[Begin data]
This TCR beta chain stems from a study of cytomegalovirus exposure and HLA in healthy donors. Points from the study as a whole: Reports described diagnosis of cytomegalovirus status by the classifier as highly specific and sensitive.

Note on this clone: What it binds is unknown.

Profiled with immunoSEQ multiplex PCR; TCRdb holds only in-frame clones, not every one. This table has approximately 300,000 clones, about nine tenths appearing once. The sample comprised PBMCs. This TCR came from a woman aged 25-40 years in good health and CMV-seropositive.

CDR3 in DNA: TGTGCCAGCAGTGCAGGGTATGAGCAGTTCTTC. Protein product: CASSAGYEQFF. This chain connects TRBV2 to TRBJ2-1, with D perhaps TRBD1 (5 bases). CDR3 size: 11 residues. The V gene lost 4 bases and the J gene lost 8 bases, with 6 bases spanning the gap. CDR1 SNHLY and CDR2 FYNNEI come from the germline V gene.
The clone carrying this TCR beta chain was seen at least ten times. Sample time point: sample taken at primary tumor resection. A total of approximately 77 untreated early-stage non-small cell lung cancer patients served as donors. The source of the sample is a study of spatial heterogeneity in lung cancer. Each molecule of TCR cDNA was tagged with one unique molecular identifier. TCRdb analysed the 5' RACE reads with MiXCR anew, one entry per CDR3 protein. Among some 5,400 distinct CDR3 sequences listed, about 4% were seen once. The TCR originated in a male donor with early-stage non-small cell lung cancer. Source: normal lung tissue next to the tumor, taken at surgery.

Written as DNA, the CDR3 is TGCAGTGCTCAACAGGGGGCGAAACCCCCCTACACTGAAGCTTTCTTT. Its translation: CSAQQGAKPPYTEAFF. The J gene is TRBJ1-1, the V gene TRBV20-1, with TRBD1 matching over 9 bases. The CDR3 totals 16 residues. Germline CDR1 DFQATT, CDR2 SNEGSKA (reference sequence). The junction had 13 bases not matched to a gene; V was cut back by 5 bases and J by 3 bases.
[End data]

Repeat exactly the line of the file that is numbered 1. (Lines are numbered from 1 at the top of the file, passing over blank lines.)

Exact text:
This TCR beta chain stems from a study of cytomegalovirus exposure and HLA in healthy donors. Points from the study as a whole: Reports described diagnosis of cytomegalovirus status by the classifier as highly specific and sensitive.